Motivation as Neural Context for Learning (CANCELLED)
R. Alison Adcock, MD, PhD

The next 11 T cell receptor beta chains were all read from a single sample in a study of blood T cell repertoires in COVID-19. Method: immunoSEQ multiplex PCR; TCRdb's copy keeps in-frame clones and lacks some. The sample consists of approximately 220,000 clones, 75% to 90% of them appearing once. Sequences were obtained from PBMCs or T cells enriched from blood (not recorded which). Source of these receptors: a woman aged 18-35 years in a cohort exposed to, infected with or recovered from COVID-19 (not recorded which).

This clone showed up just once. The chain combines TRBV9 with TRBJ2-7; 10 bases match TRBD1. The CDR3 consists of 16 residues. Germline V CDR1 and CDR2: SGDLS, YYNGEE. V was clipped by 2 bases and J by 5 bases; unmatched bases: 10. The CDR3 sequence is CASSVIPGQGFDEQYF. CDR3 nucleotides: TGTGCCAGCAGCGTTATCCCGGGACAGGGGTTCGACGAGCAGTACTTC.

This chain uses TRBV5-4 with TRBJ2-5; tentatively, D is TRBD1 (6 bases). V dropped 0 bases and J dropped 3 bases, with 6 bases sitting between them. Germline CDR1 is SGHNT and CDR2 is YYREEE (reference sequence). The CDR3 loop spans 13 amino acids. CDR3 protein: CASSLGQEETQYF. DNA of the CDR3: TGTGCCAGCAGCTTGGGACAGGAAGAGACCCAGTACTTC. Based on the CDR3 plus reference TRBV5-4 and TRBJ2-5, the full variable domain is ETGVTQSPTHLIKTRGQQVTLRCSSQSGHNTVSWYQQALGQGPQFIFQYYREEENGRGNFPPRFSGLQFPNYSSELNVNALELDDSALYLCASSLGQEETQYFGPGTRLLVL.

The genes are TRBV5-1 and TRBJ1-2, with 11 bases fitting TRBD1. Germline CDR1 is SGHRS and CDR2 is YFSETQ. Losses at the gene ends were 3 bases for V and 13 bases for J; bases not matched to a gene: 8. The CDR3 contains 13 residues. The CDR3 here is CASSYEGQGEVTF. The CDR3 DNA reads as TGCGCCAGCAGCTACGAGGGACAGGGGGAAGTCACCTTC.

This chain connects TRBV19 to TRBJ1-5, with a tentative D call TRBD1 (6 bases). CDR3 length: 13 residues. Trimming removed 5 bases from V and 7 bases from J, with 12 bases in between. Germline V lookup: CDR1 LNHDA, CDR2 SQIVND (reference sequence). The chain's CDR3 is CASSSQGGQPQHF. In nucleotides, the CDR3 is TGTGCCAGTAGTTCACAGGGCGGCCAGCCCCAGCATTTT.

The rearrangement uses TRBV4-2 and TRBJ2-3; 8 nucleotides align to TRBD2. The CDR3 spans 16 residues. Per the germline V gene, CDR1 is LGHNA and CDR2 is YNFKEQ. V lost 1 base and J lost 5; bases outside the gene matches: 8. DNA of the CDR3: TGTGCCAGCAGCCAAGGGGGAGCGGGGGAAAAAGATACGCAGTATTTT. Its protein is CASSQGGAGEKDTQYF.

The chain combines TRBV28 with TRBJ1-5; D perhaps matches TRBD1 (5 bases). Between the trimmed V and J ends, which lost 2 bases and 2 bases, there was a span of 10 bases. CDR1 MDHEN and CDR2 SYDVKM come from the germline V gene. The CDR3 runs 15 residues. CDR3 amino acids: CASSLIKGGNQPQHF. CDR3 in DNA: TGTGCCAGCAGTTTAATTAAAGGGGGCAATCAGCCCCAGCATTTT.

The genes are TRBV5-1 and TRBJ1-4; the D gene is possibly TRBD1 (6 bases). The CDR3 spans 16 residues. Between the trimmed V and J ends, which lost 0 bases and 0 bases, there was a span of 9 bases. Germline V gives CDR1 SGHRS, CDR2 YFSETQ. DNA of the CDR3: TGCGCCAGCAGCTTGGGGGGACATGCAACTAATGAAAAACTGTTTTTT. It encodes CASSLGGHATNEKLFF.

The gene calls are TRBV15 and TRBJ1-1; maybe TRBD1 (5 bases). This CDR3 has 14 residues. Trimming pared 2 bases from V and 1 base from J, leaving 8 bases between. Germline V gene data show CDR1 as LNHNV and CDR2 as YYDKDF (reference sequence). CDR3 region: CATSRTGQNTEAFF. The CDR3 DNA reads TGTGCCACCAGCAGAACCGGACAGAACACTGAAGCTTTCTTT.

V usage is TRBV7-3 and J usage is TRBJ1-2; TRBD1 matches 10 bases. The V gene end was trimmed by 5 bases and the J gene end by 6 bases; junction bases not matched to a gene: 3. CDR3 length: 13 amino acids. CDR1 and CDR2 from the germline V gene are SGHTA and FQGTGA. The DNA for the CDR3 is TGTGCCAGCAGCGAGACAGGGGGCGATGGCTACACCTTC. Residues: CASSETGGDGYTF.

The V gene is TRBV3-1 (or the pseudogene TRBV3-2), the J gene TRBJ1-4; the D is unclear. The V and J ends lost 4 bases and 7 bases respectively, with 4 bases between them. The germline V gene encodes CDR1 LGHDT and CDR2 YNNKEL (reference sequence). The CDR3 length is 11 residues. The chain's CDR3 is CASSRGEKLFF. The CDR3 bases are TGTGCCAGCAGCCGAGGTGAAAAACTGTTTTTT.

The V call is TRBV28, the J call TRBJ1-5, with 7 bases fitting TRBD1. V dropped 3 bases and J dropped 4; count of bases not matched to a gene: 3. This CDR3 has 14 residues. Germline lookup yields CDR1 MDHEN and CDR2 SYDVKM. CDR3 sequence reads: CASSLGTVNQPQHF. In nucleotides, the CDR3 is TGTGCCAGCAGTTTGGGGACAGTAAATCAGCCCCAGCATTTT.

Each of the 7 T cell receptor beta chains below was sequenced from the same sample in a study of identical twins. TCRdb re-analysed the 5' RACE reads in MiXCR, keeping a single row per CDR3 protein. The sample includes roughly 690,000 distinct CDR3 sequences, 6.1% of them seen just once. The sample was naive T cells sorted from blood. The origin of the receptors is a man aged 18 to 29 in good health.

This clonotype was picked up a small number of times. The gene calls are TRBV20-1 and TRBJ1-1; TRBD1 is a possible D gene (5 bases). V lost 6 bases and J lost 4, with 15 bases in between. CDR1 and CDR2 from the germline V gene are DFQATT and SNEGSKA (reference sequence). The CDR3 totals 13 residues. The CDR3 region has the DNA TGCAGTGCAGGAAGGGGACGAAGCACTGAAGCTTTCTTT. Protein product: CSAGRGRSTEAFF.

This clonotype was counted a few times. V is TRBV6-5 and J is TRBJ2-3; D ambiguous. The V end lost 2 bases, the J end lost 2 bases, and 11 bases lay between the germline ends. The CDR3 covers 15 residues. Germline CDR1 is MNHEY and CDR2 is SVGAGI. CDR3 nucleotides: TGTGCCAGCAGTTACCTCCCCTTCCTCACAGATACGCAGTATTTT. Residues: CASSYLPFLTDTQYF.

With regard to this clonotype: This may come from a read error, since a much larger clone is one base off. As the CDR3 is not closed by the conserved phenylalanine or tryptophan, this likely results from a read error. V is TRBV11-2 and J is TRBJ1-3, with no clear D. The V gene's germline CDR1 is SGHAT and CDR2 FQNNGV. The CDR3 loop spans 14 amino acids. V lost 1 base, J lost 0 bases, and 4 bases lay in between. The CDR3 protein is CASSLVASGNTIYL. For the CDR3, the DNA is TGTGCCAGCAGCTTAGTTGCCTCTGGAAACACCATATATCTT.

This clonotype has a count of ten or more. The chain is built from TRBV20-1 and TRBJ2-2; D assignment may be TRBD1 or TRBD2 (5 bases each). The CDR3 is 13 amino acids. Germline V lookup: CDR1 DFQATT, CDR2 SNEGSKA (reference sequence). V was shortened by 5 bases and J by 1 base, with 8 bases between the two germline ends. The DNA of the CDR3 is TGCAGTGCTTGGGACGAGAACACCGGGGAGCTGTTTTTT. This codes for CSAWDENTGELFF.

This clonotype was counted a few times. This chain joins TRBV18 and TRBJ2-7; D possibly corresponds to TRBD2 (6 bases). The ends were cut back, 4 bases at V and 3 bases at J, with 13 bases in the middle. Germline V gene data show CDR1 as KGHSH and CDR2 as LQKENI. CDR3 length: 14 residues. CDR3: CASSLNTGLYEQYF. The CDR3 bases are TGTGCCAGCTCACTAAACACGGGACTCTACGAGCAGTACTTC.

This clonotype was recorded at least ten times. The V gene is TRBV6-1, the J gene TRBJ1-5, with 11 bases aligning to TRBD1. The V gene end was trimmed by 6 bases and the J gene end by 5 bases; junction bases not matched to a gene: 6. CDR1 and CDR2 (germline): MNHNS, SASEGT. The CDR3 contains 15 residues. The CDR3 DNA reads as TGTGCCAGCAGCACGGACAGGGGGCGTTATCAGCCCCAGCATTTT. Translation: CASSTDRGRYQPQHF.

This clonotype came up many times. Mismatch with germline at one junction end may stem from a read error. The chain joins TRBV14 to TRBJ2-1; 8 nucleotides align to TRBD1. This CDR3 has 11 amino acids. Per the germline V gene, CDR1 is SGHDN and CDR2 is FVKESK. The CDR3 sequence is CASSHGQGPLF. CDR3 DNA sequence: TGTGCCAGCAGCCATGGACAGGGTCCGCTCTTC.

Talk Abstract: Although researchers often discuss how the brain produces behavior, it is also true that behavior and experience influence the brain. Our research has shown that distinct motivational states elicited by expectation of reward or punishment and influence learning and memory via distinct brain systems. These different motivational states correspond to differential activity and connectivity in brain circuits implicated not only in motivation but also in learning and memory. This selectivity in memory mechanisms, in turn, determines whether the information in memory is detailed versus general or flexible versus rigid. Our recent work has shown that people can self-induce activation of in neuromodulatory systems capable of broadly influencing brain function, implying that we can actively leverage these neural contexts to shape learning during education and therapy, a process we refer to as behavioral neurostimulation.